There’s a very quant proverb which is popular in the UK – and probably elsewhere, as far as I know. In full, it reads “Don't spoil the ship for a ha'p'orth of tar”.
A “ha’p’orth” stands for “half a penny’s worth”, whilst “ship” is actually a dialect word for a sheep. So the proverb is directed at farmers and is very practical in nature: don’t risk the health of your sheep (and your future profits) by trying to save money and not applying enough tar to keep flies off their sores.
Now I apologise if this is starting to sound like an English lesson, but the point I want to make is this: it isn’t wise to risk the failure of a large project by trying to economize on trivial things. Or put another way: there’s no point spending a lot of money on top quality headline equipment if you overlook other equally vital components.
In fact, that’s why this proverb sprang immediately to mind today when I opened my mailbox and saw a press release from Sandvik Materials Technology, who develop and produce advanced stainless steels, special alloys, titanium and other high-performance materials. One paragraph in particular read:
“Whether you’re operating an oil rig or a petrochemical plant, the need to boost output without sacrificing safety is ever-present. In the big scheme of things, your choice of hydraulic and instrumentation tubing might not seem critical, but it does make a difference in eliminating risks,” explained Sandvik’s James Doughty, Sales Manager - MENA region for Tube, Core and Standard Products.
In their press release, Sandvik then go on to warn that not all instrumentation tubing might be suitable for specific applications – even if it meets applicable international standards.
“International standards, like ASTM and EN certifications, help guide distributors and their buyers. The challenge is that many of these standards only provide recommendations for minimum or maximum levels…..It really is important to ask yourself whether your supplier is providing the optimum quality for your particular application, even if the quality supplied is technically within the standard.”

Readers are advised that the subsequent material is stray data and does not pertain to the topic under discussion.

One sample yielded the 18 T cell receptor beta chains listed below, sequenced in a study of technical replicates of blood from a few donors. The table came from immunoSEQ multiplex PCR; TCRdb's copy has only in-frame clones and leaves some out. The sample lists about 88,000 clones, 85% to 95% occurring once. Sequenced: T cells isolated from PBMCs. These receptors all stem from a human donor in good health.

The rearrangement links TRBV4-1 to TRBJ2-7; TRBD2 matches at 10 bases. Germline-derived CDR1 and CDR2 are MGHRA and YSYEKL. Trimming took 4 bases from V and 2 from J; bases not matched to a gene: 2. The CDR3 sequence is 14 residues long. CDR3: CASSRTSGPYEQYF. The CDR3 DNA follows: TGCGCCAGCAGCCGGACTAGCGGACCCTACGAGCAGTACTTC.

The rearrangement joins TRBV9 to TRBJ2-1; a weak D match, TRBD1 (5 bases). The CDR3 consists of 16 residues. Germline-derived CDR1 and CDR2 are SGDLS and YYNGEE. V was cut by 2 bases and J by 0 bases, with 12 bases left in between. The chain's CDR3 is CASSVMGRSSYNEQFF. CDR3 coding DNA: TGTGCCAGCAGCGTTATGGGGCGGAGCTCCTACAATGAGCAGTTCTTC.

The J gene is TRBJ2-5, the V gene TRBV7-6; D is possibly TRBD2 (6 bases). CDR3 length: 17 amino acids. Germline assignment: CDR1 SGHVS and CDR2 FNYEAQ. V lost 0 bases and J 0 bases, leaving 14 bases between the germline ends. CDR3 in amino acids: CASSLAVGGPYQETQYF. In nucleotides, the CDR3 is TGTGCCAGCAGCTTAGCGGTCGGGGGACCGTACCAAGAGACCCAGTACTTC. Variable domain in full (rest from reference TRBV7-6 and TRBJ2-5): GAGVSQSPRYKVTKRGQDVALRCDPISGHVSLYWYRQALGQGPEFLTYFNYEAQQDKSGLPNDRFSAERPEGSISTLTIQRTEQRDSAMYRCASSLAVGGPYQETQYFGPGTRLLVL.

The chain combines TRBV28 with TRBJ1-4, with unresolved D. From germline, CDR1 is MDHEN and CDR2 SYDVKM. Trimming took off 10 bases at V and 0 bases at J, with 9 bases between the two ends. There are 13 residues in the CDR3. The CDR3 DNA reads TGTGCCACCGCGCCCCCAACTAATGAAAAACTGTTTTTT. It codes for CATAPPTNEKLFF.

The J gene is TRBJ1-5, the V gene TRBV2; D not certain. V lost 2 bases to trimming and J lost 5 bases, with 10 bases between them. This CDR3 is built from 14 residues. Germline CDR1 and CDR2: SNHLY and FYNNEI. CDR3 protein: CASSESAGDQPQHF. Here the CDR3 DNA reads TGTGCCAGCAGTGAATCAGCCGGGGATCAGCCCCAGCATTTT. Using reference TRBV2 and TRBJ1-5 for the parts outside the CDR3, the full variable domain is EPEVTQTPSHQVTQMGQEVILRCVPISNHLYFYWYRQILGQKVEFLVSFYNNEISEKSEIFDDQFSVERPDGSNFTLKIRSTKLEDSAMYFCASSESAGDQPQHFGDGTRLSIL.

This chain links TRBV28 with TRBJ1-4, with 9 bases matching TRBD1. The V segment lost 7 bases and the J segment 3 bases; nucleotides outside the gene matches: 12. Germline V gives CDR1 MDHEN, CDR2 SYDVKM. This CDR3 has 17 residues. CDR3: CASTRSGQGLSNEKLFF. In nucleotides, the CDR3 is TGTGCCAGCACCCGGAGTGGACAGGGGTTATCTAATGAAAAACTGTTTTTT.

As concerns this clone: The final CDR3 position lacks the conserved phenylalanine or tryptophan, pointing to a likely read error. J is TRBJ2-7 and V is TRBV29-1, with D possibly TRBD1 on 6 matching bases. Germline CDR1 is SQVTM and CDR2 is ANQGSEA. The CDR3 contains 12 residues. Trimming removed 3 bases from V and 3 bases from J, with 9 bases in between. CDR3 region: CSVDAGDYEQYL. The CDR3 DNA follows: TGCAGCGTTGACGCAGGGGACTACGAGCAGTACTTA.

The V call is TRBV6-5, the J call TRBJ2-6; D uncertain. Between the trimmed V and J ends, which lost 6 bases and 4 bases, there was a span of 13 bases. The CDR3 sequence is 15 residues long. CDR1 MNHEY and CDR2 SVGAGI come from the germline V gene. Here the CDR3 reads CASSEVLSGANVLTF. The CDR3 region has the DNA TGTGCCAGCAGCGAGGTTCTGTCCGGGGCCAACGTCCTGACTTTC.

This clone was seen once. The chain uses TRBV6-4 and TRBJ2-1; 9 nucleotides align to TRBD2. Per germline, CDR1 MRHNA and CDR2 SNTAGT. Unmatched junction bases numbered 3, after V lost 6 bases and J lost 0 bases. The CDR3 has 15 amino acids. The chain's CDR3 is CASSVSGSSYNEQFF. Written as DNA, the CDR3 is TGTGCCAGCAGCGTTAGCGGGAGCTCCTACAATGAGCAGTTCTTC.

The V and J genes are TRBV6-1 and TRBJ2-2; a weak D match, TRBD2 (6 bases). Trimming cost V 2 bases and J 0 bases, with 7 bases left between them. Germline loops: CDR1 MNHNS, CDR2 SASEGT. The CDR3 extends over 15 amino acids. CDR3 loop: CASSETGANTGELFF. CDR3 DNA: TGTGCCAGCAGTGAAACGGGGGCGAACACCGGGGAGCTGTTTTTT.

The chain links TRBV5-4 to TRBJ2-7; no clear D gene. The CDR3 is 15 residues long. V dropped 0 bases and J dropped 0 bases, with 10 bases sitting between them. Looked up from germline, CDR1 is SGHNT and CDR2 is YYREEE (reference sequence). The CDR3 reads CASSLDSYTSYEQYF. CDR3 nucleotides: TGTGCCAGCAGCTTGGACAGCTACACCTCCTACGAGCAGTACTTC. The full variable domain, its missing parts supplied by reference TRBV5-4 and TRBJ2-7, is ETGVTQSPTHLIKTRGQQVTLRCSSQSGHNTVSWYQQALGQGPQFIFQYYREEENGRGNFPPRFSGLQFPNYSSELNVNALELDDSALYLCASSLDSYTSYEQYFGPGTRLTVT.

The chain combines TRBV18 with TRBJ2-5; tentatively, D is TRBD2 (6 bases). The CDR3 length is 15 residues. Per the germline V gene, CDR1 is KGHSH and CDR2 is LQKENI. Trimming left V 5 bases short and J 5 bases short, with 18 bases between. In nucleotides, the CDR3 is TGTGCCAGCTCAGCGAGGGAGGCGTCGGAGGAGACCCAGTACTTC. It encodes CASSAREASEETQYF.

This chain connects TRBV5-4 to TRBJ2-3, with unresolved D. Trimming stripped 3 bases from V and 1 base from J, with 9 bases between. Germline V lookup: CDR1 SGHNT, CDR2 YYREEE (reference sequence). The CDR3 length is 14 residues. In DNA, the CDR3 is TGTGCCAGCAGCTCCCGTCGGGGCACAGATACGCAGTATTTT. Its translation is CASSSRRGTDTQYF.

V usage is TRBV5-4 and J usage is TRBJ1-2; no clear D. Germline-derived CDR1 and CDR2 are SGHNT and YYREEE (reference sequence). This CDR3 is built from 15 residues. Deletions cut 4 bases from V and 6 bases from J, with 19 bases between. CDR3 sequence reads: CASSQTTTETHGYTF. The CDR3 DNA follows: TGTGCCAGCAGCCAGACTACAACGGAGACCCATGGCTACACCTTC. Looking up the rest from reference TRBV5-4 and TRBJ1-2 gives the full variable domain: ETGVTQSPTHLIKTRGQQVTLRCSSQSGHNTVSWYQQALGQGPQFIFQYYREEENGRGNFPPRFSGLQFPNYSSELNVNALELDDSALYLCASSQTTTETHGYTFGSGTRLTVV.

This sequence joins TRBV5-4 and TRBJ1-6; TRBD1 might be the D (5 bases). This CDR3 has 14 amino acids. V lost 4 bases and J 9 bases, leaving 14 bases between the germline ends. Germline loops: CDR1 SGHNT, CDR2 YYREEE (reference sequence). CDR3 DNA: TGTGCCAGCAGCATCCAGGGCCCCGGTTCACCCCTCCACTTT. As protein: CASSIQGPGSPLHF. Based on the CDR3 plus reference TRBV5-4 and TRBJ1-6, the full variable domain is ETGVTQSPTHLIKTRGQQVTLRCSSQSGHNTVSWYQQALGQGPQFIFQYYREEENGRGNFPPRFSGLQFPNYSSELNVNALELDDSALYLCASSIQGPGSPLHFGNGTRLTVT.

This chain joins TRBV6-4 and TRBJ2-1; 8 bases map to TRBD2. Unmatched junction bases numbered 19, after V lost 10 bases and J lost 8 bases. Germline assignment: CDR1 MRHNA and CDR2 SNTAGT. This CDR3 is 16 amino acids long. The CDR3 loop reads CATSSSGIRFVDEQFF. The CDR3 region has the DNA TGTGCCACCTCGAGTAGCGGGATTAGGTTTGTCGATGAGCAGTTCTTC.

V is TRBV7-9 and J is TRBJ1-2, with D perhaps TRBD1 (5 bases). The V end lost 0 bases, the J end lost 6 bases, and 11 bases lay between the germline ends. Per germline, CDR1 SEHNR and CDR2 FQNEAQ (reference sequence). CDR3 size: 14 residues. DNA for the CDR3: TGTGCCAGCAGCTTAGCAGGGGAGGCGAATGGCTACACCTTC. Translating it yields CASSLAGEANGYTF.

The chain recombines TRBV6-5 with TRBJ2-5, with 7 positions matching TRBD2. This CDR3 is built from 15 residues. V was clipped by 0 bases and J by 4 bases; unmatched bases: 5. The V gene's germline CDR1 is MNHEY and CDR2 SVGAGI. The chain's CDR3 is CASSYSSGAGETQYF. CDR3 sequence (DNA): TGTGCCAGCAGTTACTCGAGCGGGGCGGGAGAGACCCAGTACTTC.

This prompted me to look for more background information. Indeed, back-tracking to the SMT website, I found a reference indicating that is directly relevant to the valve industry:
…the loss of hydraulic fluids or chemicals [from hydraulic or instrumentation lines] could lead to a valve shutdown or a loss of instrumentation control.
The message about the importance of correcting tube selection and fabrication was reinforced on visiting the Parker Hannifin website and finding a document on instrumentation tubing.
Not only do Parker offer equipment to fabricate tubing systems, it seems they can also provide training courses as well. These courses, they say, can teach anybody the right way to measure, cut, and bend tubing.
With so much tubing being used to operate flow control systems, then perhaps the humble tube is a product which deserves its fair share of attention to ensure system reliability?
Sandvik indicate they always look beyond the minimum standard for H&I tubing achieving higher pitting corrosion resistance, or PRE numbers. As an example, Sandvik 3R60 H&I tubing has a minimum 2.5% Mo content for higher corrosion resistance compared to the minimum ASTM standard of 2% Mo.